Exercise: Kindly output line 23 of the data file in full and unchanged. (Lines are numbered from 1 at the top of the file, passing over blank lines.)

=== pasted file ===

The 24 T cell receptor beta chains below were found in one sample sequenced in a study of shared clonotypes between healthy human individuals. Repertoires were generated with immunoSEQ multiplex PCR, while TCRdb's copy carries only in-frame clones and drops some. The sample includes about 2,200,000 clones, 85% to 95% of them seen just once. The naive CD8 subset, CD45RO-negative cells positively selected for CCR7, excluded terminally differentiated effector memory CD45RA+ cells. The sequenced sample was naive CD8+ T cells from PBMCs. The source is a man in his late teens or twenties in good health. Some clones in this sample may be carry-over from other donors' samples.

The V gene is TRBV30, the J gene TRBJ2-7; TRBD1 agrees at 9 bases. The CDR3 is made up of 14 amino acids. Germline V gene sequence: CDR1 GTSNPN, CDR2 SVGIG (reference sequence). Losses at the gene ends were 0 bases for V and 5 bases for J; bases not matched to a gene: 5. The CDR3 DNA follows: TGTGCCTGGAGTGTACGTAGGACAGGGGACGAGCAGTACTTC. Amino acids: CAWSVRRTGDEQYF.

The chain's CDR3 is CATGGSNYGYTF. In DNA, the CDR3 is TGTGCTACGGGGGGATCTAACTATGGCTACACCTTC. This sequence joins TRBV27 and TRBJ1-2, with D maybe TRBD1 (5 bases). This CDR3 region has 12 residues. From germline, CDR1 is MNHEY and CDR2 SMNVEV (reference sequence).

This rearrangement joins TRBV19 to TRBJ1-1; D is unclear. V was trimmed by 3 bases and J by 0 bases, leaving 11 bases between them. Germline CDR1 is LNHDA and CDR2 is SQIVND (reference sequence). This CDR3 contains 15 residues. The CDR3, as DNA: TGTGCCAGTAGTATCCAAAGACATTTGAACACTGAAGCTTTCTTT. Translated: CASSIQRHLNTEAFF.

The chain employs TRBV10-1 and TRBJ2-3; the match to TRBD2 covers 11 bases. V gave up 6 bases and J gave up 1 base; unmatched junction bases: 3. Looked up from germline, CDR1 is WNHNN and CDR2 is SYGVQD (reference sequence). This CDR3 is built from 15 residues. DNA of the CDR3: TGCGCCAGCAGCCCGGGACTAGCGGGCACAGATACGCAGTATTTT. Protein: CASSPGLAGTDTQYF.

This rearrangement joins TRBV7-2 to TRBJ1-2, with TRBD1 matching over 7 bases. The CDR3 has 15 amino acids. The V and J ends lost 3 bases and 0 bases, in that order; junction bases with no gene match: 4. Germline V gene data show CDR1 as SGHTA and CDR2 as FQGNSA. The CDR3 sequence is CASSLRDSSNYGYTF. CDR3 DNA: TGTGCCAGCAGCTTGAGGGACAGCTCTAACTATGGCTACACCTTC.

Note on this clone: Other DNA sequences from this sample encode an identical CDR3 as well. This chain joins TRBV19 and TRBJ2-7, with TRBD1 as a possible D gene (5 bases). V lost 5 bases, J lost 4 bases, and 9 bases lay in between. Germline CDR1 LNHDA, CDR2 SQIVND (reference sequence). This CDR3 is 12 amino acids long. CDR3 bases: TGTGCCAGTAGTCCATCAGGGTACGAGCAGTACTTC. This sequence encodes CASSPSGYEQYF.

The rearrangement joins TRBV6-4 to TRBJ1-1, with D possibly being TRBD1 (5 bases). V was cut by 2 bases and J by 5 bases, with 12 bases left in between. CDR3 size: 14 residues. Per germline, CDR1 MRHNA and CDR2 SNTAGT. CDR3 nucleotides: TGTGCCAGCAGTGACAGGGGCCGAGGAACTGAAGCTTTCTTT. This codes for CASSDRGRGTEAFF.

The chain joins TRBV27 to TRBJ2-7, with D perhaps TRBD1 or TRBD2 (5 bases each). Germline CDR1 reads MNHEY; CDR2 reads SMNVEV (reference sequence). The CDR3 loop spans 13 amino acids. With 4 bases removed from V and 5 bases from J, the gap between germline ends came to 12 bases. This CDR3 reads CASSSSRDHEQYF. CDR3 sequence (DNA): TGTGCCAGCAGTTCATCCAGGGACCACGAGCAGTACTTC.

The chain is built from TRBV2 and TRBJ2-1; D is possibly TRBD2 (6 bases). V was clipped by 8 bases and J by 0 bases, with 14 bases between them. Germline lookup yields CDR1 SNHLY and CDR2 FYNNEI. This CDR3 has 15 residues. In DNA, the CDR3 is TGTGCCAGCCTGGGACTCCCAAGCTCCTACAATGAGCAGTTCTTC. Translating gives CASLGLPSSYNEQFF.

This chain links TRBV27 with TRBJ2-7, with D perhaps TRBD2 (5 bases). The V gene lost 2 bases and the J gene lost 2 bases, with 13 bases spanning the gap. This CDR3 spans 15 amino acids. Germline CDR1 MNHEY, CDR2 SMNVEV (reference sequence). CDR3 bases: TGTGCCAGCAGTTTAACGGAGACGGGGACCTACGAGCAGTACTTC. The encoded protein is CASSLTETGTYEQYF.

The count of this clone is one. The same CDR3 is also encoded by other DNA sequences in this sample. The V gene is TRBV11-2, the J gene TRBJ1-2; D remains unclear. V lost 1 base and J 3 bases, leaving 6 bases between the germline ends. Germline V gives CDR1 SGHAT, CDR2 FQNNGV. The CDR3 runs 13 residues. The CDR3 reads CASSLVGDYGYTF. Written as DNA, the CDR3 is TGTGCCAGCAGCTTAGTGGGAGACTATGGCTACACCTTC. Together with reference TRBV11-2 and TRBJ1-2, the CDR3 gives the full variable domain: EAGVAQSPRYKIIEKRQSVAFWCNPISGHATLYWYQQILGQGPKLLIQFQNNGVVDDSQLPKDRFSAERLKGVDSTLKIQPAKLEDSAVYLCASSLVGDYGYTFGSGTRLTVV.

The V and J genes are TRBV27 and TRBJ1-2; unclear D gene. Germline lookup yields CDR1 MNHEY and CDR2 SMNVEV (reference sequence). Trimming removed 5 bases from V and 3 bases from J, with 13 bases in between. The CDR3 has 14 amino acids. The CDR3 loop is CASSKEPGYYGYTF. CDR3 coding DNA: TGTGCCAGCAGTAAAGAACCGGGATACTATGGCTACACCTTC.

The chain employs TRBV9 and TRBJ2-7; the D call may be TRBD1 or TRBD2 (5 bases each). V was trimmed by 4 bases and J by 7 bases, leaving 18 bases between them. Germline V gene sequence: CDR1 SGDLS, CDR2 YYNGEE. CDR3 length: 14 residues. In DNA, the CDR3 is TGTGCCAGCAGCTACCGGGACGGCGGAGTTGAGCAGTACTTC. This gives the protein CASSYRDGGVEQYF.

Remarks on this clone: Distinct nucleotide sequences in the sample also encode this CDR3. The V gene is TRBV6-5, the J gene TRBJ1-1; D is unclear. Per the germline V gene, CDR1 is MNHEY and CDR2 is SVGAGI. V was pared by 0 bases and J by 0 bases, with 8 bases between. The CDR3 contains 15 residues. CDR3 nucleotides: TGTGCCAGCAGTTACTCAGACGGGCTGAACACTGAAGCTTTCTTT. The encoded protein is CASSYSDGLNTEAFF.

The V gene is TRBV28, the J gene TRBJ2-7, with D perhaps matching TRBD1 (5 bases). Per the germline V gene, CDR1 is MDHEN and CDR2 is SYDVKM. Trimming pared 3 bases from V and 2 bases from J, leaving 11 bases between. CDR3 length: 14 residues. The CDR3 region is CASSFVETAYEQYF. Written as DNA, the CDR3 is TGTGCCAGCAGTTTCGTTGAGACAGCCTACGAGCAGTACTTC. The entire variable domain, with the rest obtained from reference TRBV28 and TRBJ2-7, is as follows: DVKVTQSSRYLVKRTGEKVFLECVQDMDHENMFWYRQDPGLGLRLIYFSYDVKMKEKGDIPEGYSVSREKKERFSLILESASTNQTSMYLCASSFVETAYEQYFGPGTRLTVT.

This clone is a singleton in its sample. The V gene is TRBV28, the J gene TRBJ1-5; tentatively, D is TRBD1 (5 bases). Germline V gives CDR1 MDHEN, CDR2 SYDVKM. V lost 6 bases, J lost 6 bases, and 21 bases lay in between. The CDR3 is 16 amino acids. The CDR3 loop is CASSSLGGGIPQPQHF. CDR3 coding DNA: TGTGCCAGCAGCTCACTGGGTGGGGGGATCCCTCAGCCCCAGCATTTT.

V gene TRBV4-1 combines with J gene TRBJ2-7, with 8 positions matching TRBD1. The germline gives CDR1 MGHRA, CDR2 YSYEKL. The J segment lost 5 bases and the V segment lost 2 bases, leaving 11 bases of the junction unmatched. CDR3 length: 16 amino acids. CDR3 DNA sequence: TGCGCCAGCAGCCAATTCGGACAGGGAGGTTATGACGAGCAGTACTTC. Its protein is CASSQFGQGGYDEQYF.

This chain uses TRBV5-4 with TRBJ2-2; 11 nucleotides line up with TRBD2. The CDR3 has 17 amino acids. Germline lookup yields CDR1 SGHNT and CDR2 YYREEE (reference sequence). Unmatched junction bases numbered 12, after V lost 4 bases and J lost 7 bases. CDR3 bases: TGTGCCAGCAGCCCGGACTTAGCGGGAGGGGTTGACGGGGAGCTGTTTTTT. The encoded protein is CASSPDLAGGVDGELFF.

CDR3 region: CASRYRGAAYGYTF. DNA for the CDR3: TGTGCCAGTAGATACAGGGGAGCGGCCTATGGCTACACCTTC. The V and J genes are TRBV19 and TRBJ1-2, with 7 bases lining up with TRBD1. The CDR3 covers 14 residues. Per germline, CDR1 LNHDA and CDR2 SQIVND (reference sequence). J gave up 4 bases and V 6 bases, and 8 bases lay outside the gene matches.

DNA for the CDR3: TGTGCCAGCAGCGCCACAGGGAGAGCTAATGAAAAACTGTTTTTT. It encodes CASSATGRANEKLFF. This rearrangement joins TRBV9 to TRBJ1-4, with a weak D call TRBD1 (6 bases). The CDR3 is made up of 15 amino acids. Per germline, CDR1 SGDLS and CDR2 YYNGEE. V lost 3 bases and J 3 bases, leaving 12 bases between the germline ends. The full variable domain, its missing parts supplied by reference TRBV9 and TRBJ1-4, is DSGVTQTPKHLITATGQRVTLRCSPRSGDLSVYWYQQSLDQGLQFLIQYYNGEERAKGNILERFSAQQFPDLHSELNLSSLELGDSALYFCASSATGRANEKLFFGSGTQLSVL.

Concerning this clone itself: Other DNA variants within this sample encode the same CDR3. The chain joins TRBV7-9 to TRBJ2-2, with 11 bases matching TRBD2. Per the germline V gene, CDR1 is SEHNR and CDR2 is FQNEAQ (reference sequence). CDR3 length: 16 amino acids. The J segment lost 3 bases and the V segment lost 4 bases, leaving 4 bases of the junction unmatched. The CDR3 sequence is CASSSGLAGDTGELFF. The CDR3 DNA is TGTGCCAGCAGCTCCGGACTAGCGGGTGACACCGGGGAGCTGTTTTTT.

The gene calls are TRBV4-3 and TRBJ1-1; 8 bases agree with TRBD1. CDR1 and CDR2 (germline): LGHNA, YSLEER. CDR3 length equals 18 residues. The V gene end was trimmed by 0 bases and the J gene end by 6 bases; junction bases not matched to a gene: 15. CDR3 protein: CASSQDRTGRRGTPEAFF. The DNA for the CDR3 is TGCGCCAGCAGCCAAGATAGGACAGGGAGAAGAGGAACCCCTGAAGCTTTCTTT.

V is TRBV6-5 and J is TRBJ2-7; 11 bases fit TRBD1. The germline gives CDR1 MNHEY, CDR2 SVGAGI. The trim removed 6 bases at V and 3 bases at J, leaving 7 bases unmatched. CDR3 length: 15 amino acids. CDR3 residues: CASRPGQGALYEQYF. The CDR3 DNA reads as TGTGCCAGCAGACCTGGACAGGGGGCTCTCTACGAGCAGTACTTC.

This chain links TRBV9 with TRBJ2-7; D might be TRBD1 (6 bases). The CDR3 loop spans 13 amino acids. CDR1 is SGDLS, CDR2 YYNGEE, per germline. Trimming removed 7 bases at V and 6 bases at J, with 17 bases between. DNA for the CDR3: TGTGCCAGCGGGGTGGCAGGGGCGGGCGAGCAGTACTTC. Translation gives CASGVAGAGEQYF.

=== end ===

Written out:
The gene calls are TRBV4-3 and TRBJ1-1; 8 bases agree with TRBD1. CDR1 and CDR2 (germline): LGHNA, YSLEER. CDR3 length equals 18 residues. The V gene end was trimmed by 0 bases and the J gene end by 6 bases; junction bases not matched to a gene: 15. CDR3 protein: CASSQDRTGRRGTPEAFF. The DNA for the CDR3 is TGCGCCAGCAGCCAAGATAGGACAGGGAGAAGAGGAACCCCTGAAGCTTTCTTT.